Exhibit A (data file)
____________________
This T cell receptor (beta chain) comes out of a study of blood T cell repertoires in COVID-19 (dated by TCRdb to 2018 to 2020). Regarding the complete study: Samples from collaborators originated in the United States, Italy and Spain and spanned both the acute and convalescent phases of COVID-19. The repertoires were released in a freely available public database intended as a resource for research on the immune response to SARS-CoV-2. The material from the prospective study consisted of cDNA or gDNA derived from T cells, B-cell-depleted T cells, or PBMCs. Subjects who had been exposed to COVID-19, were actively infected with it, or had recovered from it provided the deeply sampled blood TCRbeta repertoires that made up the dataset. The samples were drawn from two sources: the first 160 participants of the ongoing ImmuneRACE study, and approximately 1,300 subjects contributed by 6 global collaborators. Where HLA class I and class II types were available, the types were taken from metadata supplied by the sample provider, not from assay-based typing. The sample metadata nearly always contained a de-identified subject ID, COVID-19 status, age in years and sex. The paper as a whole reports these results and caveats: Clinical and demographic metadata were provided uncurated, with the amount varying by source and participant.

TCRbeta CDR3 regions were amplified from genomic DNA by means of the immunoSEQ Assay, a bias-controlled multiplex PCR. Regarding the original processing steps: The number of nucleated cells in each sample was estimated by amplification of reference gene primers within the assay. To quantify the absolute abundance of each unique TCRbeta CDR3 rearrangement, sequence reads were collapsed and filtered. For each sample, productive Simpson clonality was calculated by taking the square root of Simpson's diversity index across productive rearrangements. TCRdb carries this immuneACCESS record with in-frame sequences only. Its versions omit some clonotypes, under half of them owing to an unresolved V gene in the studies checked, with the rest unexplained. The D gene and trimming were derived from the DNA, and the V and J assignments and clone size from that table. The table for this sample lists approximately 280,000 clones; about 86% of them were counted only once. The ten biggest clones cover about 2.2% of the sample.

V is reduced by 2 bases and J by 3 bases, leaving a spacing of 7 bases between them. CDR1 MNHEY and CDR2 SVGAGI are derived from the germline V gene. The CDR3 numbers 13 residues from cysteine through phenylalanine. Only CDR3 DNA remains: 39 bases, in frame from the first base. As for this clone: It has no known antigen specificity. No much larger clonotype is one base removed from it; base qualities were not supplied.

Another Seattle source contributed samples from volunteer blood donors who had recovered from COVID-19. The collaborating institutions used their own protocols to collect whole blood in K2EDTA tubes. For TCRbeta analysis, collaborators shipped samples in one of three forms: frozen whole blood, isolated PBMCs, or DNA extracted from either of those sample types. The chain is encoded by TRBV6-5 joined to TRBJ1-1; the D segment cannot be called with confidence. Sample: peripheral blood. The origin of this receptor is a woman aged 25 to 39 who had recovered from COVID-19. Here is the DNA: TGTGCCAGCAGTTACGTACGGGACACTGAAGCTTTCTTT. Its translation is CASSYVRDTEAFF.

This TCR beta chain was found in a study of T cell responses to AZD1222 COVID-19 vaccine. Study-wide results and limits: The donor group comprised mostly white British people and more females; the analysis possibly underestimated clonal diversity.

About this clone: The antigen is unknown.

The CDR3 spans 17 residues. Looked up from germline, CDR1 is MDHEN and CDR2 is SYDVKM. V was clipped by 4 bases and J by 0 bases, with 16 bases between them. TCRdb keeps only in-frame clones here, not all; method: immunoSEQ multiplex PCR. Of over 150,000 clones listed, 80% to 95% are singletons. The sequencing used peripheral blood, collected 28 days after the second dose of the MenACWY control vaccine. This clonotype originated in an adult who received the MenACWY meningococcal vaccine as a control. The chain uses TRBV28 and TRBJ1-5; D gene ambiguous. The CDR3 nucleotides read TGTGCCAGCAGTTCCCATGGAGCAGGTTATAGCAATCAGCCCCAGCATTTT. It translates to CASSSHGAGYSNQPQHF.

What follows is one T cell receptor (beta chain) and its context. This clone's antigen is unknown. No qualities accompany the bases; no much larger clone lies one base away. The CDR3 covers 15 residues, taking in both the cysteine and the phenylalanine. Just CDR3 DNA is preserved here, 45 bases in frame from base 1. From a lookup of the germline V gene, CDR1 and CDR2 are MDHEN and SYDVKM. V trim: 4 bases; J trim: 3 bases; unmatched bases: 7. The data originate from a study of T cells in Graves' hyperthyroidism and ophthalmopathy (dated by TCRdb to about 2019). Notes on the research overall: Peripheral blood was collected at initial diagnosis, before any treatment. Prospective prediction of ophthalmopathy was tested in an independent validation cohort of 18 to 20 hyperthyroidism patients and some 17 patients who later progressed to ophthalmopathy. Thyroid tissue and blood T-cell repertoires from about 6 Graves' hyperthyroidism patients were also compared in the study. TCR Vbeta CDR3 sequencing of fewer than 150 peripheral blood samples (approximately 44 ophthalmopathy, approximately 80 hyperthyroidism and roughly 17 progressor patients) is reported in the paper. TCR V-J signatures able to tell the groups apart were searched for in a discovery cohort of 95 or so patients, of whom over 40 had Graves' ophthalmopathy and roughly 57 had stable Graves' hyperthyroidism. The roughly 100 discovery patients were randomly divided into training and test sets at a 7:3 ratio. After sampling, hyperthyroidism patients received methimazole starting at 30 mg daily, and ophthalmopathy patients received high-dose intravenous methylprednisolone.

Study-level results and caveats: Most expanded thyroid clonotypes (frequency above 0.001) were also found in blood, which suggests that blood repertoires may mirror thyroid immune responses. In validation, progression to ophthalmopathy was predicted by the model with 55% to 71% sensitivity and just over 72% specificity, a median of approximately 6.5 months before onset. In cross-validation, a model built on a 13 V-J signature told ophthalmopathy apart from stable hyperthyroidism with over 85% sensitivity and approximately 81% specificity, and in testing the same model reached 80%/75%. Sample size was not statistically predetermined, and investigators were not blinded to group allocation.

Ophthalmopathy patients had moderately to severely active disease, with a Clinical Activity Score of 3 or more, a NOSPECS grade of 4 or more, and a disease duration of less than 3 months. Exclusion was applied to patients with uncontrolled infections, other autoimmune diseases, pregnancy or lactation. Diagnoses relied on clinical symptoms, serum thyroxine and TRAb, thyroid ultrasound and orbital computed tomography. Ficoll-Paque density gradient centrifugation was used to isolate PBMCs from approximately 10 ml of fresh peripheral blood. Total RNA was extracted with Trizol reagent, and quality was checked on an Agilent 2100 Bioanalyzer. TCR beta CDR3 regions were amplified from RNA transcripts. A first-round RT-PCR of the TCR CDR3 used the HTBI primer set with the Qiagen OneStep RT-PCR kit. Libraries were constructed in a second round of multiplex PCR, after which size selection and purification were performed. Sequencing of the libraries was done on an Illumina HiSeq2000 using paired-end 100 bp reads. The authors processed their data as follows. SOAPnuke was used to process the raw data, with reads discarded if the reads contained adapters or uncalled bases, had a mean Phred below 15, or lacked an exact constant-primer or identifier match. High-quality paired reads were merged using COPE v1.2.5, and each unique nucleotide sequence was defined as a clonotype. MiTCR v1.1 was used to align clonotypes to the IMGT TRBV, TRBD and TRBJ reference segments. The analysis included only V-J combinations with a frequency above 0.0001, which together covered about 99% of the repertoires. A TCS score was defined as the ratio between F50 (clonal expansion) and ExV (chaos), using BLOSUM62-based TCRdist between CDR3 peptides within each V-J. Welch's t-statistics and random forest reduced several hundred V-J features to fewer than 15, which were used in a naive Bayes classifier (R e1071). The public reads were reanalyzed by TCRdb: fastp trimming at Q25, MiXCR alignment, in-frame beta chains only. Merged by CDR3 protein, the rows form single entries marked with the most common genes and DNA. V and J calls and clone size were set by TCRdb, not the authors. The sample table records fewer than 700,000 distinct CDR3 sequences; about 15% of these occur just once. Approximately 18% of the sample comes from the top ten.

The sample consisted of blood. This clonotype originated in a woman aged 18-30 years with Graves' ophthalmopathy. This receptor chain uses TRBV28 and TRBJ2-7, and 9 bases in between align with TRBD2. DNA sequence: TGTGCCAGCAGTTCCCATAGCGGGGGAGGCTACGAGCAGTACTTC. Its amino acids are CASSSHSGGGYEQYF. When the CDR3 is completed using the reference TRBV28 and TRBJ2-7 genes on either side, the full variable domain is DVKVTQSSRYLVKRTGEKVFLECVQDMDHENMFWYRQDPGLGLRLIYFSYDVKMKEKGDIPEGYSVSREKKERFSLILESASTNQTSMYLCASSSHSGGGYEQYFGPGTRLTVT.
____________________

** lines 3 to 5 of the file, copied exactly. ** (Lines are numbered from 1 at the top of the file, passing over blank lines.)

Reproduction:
V is reduced by 2 bases and J by 3 bases, leaving a spacing of 7 bases between them. CDR1 MNHEY and CDR2 SVGAGI are derived from the germline V gene. The CDR3 numbers 13 residues from cysteine through phenylalanine. Only CDR3 DNA remains: 39 bases, in frame from the first base. As for this clone: It has no known antigen specificity. No much larger clonotype is one base removed from it; base qualities were not supplied.

Another Seattle source contributed samples from volunteer blood donors who had recovered from COVID-19. The collaborating institutions used their own protocols to collect whole blood in K2EDTA tubes. For TCRbeta analysis, collaborators shipped samples in one of three forms: frozen whole blood, isolated PBMCs, or DNA extracted from either of those sample types. The chain is encoded by TRBV6-5 joined to TRBJ1-1; the D segment cannot be called with confidence. Sample: peripheral blood. The origin of this receptor is a woman aged 25 to 39 who had recovered from COVID-19. Here is the DNA: TGTGCCAGCAGTTACGTACGGGACACTGAAGCTTTCTTT. Its translation is CASSYVRDTEAFF.

This TCR beta chain was found in a study of T cell responses to AZD1222 COVID-19 vaccine. Study-wide results and limits: The donor group comprised mostly white British people and more females; the analysis possibly underestimated clonal diversity.